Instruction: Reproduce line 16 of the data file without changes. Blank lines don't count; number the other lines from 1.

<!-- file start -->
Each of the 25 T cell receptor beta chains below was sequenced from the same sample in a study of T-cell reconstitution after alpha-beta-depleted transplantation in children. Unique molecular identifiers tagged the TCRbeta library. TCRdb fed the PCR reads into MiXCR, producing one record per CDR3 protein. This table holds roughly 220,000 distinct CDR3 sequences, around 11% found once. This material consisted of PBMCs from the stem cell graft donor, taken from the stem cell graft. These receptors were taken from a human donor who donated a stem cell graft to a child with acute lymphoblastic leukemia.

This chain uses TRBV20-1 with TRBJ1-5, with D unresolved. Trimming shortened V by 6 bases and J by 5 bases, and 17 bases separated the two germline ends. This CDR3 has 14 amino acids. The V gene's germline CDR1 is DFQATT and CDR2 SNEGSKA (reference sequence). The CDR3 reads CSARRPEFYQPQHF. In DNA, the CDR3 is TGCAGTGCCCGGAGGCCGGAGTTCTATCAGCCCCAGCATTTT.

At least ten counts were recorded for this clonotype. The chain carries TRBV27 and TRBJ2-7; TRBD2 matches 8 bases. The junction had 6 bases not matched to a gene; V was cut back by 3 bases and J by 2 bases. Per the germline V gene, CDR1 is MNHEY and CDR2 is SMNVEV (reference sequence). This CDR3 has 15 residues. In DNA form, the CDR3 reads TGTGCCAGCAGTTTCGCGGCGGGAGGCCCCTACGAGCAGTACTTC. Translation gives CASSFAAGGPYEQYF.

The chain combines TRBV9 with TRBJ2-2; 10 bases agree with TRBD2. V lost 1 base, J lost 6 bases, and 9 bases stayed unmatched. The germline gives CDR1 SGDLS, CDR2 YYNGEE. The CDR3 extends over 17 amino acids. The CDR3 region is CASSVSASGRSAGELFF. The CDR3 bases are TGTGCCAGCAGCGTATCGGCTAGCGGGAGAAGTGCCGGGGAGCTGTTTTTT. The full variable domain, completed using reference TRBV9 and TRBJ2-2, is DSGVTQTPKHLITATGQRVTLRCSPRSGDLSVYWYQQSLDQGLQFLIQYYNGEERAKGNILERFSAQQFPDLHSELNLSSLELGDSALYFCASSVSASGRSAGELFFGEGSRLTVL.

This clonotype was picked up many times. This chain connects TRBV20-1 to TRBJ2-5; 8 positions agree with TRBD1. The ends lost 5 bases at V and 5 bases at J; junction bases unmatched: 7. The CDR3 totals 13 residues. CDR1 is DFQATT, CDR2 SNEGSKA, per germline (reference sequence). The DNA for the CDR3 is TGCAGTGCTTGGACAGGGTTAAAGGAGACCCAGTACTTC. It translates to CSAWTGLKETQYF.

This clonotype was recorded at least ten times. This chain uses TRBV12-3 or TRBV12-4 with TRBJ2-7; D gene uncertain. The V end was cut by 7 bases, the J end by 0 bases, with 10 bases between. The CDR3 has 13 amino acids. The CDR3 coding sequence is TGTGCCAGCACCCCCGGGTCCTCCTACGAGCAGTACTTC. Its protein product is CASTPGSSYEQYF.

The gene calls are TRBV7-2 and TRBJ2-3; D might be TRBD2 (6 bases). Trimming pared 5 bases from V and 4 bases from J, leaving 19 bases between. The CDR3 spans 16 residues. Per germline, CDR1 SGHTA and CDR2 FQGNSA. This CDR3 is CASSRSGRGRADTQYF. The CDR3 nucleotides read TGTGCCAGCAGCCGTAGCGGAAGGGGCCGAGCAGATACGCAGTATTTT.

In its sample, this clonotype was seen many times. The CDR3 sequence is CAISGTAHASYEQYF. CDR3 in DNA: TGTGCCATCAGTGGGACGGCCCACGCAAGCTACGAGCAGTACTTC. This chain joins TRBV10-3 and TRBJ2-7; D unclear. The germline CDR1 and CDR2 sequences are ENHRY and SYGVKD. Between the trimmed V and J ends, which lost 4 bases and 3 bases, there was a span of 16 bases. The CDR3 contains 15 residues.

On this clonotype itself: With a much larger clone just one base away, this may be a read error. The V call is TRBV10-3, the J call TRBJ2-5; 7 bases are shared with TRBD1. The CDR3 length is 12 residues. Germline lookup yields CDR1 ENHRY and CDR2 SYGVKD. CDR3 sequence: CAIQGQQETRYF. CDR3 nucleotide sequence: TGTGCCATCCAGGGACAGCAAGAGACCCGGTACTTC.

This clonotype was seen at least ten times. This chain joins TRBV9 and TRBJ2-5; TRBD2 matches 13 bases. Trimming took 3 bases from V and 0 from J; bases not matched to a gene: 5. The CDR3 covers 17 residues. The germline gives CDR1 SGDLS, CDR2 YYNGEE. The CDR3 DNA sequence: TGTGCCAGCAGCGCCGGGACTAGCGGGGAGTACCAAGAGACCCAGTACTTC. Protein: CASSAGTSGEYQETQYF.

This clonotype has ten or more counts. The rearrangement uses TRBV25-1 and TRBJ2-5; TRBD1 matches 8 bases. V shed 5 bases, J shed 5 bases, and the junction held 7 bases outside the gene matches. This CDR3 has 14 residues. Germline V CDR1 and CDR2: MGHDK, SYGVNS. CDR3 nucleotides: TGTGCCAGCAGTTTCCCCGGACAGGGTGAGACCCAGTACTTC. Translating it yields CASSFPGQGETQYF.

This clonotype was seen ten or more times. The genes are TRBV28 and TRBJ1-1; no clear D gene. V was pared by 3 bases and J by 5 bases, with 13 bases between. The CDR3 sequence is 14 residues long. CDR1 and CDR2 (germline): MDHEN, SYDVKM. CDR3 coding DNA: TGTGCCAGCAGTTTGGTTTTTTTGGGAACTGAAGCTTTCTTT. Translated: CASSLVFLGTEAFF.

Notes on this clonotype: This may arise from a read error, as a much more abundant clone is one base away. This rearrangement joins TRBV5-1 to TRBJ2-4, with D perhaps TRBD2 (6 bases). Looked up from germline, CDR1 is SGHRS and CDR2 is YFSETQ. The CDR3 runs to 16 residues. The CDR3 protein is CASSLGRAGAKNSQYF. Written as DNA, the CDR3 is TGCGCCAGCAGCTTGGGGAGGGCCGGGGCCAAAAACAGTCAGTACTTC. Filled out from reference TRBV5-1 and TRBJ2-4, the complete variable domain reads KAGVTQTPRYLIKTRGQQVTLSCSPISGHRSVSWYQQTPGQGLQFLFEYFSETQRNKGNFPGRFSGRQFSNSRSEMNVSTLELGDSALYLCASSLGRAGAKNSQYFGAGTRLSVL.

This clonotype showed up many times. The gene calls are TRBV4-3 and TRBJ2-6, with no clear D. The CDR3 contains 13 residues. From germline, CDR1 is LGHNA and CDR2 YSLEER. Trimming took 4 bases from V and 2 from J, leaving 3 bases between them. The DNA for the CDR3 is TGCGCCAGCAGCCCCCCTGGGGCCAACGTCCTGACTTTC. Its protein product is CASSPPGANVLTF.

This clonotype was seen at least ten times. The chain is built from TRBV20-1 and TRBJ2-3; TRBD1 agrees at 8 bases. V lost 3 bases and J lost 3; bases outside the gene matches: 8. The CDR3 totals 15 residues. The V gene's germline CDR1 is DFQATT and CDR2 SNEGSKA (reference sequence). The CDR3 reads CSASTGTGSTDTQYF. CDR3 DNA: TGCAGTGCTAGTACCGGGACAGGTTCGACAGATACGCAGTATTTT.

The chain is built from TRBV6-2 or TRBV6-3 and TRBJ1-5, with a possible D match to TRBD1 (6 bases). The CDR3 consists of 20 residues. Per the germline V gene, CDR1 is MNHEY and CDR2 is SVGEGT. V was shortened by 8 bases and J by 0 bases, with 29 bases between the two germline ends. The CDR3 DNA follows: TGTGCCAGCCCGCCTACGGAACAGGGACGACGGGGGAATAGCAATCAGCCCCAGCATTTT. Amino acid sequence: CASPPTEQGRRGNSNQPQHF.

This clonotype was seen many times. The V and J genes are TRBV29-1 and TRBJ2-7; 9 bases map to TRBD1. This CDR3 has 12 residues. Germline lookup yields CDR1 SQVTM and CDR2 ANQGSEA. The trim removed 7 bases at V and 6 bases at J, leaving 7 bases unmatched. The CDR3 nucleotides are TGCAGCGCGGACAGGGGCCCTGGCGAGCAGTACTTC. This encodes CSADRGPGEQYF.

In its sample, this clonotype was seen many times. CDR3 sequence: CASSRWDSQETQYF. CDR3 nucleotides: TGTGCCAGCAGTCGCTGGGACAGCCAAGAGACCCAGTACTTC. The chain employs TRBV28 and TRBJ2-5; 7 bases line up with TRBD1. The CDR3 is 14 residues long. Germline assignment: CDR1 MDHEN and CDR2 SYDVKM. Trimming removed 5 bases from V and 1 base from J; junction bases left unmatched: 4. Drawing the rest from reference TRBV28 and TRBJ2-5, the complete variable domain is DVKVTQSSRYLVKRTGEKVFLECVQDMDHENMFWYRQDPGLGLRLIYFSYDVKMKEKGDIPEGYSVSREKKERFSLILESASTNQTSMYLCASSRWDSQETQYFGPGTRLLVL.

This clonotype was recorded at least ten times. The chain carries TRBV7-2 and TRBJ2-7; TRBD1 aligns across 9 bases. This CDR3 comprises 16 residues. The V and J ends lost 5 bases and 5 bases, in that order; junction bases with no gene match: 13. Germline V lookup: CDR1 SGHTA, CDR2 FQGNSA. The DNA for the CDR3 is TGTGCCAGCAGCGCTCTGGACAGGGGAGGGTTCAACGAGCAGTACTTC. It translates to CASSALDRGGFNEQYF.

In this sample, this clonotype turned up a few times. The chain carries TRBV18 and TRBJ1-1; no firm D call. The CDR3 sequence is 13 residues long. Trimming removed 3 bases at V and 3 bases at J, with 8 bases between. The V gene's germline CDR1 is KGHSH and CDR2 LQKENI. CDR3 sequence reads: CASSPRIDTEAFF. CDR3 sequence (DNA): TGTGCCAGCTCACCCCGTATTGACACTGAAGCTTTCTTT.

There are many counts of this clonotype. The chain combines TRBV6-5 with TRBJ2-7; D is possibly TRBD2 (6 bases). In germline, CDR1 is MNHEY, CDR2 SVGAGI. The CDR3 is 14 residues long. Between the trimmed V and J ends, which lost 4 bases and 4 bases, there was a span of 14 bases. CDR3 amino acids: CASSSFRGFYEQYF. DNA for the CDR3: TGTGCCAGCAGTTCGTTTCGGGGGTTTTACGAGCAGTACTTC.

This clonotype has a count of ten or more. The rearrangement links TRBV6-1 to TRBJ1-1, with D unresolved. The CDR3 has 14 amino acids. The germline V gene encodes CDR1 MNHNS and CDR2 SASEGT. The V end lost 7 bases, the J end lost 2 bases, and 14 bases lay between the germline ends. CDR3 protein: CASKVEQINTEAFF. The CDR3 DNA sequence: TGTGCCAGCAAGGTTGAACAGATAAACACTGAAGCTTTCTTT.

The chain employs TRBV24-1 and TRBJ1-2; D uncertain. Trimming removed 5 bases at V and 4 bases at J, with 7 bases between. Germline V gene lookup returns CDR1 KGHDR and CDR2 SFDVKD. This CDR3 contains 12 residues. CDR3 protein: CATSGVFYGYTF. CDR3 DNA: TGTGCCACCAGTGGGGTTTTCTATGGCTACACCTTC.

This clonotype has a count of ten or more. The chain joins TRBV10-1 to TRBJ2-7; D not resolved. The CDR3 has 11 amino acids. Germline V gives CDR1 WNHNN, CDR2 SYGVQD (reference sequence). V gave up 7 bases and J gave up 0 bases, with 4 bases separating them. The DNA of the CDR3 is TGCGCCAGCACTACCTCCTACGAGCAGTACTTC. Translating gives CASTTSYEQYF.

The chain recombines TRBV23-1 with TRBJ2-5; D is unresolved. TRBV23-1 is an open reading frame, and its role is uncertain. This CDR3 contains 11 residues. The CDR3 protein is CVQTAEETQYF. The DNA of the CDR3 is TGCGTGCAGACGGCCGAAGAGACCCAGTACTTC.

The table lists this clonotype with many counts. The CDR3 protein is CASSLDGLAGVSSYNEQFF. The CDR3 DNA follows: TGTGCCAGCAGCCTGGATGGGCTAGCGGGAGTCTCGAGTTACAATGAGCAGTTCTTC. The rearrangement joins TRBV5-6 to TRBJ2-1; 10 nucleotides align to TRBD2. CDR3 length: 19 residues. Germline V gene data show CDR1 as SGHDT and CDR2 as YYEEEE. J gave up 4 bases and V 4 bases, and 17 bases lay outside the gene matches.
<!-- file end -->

The chain is built from TRBV6-2 or TRBV6-3 and TRBJ1-5, with a possible D match to TRBD1 (6 bases). The CDR3 consists of 20 residues. Per the germline V gene, CDR1 is MNHEY and CDR2 is SVGEGT. V was shortened by 8 bases and J by 0 bases, with 29 bases between the two germline ends. The CDR3 DNA follows: TGTGCCAGCCCGCCTACGGAACAGGGACGACGGGGGAATAGCAATCAGCCCCAGCATTTT. Amino acid sequence: CASPPTEQGRRGNSNQPQHF.